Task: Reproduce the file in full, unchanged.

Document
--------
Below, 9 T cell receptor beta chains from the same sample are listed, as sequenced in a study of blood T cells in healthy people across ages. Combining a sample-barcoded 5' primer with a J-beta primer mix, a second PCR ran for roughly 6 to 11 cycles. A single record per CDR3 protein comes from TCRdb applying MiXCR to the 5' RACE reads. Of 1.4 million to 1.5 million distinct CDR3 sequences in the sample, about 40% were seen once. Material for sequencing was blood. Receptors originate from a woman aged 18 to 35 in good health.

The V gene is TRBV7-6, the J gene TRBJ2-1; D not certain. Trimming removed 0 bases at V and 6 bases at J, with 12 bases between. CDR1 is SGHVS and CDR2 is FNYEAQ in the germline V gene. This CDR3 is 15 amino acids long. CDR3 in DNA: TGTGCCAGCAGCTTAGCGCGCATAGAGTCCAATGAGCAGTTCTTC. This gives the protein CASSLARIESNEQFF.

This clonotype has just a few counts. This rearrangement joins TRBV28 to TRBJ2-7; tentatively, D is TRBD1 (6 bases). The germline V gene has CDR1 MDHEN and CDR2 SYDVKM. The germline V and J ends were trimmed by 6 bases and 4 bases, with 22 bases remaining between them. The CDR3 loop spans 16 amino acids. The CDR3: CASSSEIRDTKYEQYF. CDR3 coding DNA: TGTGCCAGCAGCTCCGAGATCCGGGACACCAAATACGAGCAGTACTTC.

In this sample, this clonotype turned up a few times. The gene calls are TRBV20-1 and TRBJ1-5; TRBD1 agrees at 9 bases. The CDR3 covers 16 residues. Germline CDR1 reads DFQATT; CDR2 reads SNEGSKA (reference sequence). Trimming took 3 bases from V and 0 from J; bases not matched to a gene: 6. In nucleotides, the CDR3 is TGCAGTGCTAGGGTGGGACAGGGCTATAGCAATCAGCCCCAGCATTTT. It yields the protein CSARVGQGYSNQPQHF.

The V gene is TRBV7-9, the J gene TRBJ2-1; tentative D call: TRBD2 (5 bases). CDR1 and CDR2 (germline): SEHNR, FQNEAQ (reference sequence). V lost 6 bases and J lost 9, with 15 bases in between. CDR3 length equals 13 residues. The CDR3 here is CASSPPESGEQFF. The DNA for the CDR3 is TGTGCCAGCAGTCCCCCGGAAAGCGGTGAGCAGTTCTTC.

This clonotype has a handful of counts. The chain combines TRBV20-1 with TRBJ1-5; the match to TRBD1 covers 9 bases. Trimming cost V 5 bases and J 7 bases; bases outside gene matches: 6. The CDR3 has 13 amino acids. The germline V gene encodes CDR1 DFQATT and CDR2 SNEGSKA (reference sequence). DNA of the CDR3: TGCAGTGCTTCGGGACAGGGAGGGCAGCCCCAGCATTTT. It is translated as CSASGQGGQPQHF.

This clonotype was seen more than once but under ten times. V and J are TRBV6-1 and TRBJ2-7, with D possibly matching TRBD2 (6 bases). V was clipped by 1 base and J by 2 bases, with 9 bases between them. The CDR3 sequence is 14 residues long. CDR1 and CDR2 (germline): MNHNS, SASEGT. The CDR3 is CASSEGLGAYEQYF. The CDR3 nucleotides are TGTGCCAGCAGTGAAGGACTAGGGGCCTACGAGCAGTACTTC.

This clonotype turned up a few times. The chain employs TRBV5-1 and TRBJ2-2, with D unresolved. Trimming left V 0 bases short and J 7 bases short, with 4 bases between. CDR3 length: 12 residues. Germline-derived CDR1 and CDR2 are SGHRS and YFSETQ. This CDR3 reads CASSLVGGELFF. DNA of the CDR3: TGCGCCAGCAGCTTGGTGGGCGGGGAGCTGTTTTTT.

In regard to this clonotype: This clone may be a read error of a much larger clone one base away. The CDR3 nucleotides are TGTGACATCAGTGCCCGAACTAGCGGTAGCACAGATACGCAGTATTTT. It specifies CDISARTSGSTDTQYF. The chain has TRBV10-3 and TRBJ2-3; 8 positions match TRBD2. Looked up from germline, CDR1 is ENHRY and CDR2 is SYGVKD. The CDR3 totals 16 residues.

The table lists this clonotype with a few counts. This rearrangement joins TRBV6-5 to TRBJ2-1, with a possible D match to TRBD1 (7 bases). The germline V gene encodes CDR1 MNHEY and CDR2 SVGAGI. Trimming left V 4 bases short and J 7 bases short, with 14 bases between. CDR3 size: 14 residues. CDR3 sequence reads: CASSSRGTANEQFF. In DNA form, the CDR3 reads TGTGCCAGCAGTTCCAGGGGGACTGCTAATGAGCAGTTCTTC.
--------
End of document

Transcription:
Below, 9 T cell receptor beta chains from the same sample are listed, as sequenced in a study of blood T cells in healthy people across ages. Combining a sample-barcoded 5' primer with a J-beta primer mix, a second PCR ran for roughly 6 to 11 cycles. A single record per CDR3 protein comes from TCRdb applying MiXCR to the 5' RACE reads. Of 1.4 million to 1.5 million distinct CDR3 sequences in the sample, about 40% were seen once. Material for sequencing was blood. Receptors originate from a woman aged 18 to 35 in good health.

The V gene is TRBV7-6, the J gene TRBJ2-1; D not certain. Trimming removed 0 bases at V and 6 bases at J, with 12 bases between. CDR1 is SGHVS and CDR2 is FNYEAQ in the germline V gene. This CDR3 is 15 amino acids long. CDR3 in DNA: TGTGCCAGCAGCTTAGCGCGCATAGAGTCCAATGAGCAGTTCTTC. This gives the protein CASSLARIESNEQFF.

This clonotype has just a few counts. This rearrangement joins TRBV28 to TRBJ2-7; tentatively, D is TRBD1 (6 bases). The germline V gene has CDR1 MDHEN and CDR2 SYDVKM. The germline V and J ends were trimmed by 6 bases and 4 bases, with 22 bases remaining between them. The CDR3 loop spans 16 amino acids. The CDR3: CASSSEIRDTKYEQYF. CDR3 coding DNA: TGTGCCAGCAGCTCCGAGATCCGGGACACCAAATACGAGCAGTACTTC.

In this sample, this clonotype turned up a few times. The gene calls are TRBV20-1 and TRBJ1-5; TRBD1 agrees at 9 bases. The CDR3 covers 16 residues. Germline CDR1 reads DFQATT; CDR2 reads SNEGSKA (reference sequence). Trimming took 3 bases from V and 0 from J; bases not matched to a gene: 6. In nucleotides, the CDR3 is TGCAGTGCTAGGGTGGGACAGGGCTATAGCAATCAGCCCCAGCATTTT. It yields the protein CSARVGQGYSNQPQHF.

The V gene is TRBV7-9, the J gene TRBJ2-1; tentative D call: TRBD2 (5 bases). CDR1 and CDR2 (germline): SEHNR, FQNEAQ (reference sequence). V lost 6 bases and J lost 9, with 15 bases in between. CDR3 length equals 13 residues. The CDR3 here is CASSPPESGEQFF. The DNA for the CDR3 is TGTGCCAGCAGTCCCCCGGAAAGCGGTGAGCAGTTCTTC.

This clonotype has a handful of counts. The chain combines TRBV20-1 with TRBJ1-5; the match to TRBD1 covers 9 bases. Trimming cost V 5 bases and J 7 bases; bases outside gene matches: 6. The CDR3 has 13 amino acids. The germline V gene encodes CDR1 DFQATT and CDR2 SNEGSKA (reference sequence). DNA of the CDR3: TGCAGTGCTTCGGGACAGGGAGGGCAGCCCCAGCATTTT. It is translated as CSASGQGGQPQHF.

This clonotype was seen more than once but under ten times. V and J are TRBV6-1 and TRBJ2-7, with D possibly matching TRBD2 (6 bases). V was clipped by 1 base and J by 2 bases, with 9 bases between them. The CDR3 sequence is 14 residues long. CDR1 and CDR2 (germline): MNHNS, SASEGT. The CDR3 is CASSEGLGAYEQYF. The CDR3 nucleotides are TGTGCCAGCAGTGAAGGACTAGGGGCCTACGAGCAGTACTTC.

This clonotype turned up a few times. The chain employs TRBV5-1 and TRBJ2-2, with D unresolved. Trimming left V 0 bases short and J 7 bases short, with 4 bases between. CDR3 length: 12 residues. Germline-derived CDR1 and CDR2 are SGHRS and YFSETQ. This CDR3 reads CASSLVGGELFF. DNA of the CDR3: TGCGCCAGCAGCTTGGTGGGCGGGGAGCTGTTTTTT.

In regard to this clonotype: This clone may be a read error of a much larger clone one base away. The CDR3 nucleotides are TGTGACATCAGTGCCCGAACTAGCGGTAGCACAGATACGCAGTATTTT. It specifies CDISARTSGSTDTQYF. The chain has TRBV10-3 and TRBJ2-3; 8 positions match TRBD2. Looked up from germline, CDR1 is ENHRY and CDR2 is SYGVKD. The CDR3 totals 16 residues.

The table lists this clonotype with a few counts. This rearrangement joins TRBV6-5 to TRBJ2-1, with a possible D match to TRBD1 (7 bases). The germline V gene encodes CDR1 MNHEY and CDR2 SVGAGI. Trimming left V 4 bases short and J 7 bases short, with 14 bases between. CDR3 size: 14 residues. CDR3 sequence reads: CASSSRGTANEQFF. In DNA form, the CDR3 reads TGTGCCAGCAGTTCCAGGGGGACTGCTAATGAGCAGTTCTTC.